c.craig58 wrote:is Audacity capable of allowing me to meet the QC mastering (quality control) standards that this page states?
Yes it is, though as Koz notes, their description of "good" recording is detailed and fairly comprehensive, but not "complete". They mention "room tone" several times, and it is important, but the "type" of room tone is also important - if it sounds like a bathroom or corridor, then (unless that is appropriate for the book, which usually it is not) you will need to do something about the recording location, such as putting up sound absorbing materials around the space or using a "vocal shield" or "vocal booth". This is a common problem with home recording.
Some of the technical detail is a little bit "out", for example: "There should be exactly 500ms (0.5 seconds) at the head of each file"
The start time of an MP3 file is not "exact" due to limitations of the format - what they mean here is "There should be very close to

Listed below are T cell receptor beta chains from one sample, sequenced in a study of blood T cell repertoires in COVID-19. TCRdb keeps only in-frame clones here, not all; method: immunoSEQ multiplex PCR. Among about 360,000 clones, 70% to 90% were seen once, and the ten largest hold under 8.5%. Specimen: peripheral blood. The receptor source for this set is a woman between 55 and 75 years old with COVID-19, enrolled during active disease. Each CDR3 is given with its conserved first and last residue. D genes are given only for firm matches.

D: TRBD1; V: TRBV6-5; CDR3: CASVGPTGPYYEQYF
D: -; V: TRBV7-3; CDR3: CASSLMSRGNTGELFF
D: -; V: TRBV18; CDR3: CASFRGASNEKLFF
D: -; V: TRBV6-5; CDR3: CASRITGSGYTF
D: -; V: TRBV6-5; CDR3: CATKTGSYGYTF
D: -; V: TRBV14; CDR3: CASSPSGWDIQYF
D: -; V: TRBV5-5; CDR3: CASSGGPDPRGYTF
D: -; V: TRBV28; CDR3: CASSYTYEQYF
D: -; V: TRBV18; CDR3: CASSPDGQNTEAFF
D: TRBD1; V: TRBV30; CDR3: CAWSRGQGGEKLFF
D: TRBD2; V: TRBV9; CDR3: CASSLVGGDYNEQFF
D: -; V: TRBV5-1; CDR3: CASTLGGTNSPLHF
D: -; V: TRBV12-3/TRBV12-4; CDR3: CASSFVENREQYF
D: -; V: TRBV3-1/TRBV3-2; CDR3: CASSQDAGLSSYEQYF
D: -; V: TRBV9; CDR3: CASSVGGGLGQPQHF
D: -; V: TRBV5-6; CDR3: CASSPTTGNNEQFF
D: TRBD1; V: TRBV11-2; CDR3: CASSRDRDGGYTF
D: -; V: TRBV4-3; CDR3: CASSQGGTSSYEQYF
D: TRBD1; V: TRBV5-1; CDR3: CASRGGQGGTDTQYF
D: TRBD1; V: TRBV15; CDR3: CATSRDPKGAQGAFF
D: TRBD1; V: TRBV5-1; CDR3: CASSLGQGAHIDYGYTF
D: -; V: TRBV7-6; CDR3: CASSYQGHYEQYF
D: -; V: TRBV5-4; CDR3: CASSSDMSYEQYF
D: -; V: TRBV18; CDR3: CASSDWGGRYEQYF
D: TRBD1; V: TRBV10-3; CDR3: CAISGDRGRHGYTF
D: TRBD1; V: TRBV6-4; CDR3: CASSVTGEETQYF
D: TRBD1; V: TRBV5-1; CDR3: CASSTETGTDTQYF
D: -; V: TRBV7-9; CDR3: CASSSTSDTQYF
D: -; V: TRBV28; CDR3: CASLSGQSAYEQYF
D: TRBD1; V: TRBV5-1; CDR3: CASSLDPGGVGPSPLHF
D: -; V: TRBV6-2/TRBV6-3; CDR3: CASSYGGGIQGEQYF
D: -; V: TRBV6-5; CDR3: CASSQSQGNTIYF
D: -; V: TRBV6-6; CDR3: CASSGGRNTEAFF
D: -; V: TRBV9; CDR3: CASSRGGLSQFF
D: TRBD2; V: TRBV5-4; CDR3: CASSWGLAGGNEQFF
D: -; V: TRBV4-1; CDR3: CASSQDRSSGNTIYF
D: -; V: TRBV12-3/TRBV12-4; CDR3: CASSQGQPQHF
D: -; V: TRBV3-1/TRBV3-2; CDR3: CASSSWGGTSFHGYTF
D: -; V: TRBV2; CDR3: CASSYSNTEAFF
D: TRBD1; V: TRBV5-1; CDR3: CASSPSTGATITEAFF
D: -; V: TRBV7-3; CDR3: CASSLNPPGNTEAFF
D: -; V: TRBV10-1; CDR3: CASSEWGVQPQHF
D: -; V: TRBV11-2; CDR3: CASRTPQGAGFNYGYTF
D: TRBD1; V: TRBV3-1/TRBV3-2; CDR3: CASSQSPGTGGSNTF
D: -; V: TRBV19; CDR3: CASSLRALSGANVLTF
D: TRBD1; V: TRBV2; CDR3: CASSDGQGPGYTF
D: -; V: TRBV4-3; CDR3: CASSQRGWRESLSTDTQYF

500ms (0.5 seconds) at the head of each file".
Also:"Your submitted files should measure between -23dB and -18dB RMS"
This specification is incomplete as they do not state the RMS "weighting" or "window size". In practice the exact definition probably does not matter too much - I assume that they are just trying to give an indication that the recording should be "reasonably" loud without pushing the loudness too much - the compression / limiting steps that they describe are likely to be close enough to the right ball park figure. Comparing your recording with some of their published recordings will immediately show you if your recordings are too loud or too quiet. There are also some plug-ins that can give you an RMS and peak amplitude figure for your recording such as the "Stats" plug-in available here: viewtopic.php?p=99454#p99454